What do you see as the driver behind the recent consolidation in podcasting, and to what extent do you think it will continue, whether Wondery's involved or not?
I'll give you an analogy. In 2010, when I was at Fox – and you could've said the same thing at Disney or Viacom or Comcast – we were all looking at Netflix and thinking, 'That's a cute little company.' It was worth $3 billion and I can guarantee you, all of us, at the time, thought it was hugely overvalued – that one day people are going to realize how silly they were that they were valuing Netflix at $3 billion.
In 2010, they were two years into streaming, broadband connections weren't as good and streaming libraries were not great and people barely had started using the iPad, so Netflix was still better known for the DVD business than it was known for the streaming business. $3 billion. Only 10 years later, how much is Netflix worth today? More than all of the other media companies. So, I think what's happened is that a lot of the companies that missed out on the potential to buy Netflix, and a lot of companies who are parallel, are looking at that and saying, 'Look, are we going to miss out on a massive consumer trend?' It's undeniable that there's an increase in consumption of audio in general, and in particular of podcasts, so companies want to be part of that consumer trend.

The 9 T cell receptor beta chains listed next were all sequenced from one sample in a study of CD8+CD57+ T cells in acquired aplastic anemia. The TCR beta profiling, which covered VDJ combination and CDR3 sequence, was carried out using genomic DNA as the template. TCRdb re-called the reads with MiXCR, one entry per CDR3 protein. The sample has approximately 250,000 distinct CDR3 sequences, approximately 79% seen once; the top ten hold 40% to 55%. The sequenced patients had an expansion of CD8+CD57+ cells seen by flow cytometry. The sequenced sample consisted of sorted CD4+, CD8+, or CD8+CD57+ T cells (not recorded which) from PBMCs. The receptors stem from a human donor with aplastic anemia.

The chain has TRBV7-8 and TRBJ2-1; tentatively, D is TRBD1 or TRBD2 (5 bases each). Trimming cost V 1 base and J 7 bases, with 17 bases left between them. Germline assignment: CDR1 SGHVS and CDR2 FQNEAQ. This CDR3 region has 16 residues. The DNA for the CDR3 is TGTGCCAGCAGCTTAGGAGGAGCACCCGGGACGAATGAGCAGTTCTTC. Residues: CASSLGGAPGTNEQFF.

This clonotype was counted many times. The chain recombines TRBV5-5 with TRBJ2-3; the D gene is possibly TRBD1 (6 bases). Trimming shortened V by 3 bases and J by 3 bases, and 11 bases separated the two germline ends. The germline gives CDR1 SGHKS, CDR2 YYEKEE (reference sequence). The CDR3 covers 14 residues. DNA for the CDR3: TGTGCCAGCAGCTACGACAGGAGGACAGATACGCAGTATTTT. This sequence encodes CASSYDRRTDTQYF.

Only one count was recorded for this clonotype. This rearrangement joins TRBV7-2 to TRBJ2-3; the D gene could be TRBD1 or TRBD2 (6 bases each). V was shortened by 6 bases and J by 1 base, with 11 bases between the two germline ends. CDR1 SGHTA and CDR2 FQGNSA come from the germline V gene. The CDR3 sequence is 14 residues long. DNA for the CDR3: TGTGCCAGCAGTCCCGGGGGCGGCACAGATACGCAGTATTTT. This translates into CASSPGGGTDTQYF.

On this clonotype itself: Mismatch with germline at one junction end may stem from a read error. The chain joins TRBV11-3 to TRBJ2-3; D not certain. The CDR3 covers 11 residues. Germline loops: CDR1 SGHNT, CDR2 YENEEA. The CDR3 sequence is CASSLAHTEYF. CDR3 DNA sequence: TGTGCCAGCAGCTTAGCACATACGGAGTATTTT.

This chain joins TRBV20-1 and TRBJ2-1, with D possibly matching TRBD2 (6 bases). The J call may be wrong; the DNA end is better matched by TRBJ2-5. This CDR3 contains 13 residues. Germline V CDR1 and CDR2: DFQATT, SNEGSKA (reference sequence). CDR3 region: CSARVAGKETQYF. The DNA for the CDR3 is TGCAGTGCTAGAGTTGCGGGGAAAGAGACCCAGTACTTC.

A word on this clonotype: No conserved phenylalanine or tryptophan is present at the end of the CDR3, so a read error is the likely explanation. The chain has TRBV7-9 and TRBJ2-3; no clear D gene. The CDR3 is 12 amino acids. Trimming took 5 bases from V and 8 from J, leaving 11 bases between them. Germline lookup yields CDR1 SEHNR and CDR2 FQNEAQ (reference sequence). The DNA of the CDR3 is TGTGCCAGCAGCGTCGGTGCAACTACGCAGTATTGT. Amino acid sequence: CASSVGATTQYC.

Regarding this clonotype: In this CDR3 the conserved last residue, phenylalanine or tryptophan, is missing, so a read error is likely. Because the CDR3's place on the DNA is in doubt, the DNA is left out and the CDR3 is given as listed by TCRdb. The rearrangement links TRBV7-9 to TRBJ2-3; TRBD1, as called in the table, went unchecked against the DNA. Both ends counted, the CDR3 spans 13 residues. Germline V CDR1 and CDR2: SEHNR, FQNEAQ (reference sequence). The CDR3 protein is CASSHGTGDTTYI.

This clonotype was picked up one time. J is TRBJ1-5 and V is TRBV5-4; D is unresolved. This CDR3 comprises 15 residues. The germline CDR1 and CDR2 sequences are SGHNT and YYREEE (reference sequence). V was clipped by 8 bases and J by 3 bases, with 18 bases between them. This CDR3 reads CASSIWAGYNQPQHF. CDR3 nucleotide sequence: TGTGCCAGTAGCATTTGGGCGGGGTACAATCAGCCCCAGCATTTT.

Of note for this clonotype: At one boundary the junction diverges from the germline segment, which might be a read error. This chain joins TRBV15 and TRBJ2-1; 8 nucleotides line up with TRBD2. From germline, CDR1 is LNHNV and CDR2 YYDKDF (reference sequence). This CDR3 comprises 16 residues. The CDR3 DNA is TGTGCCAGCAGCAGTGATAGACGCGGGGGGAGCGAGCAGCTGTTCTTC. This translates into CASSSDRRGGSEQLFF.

Do you see that affecting Wondery's competitiveness?
I don't, because there's something really powerful about being a neutral and independent platform with the ability to launch 30 number one hits, which is when creators want to make their show, they typically care about three things: a) how they're treated creatively; b) how many listeners are their shows going to be in front of; and c) the economics. It's hard to find the ideal combination of all three for any creator and Wondery's an ideal home for all three. There aren't many other companies that have taken a complex story idea to an end product as repeatedly as we have.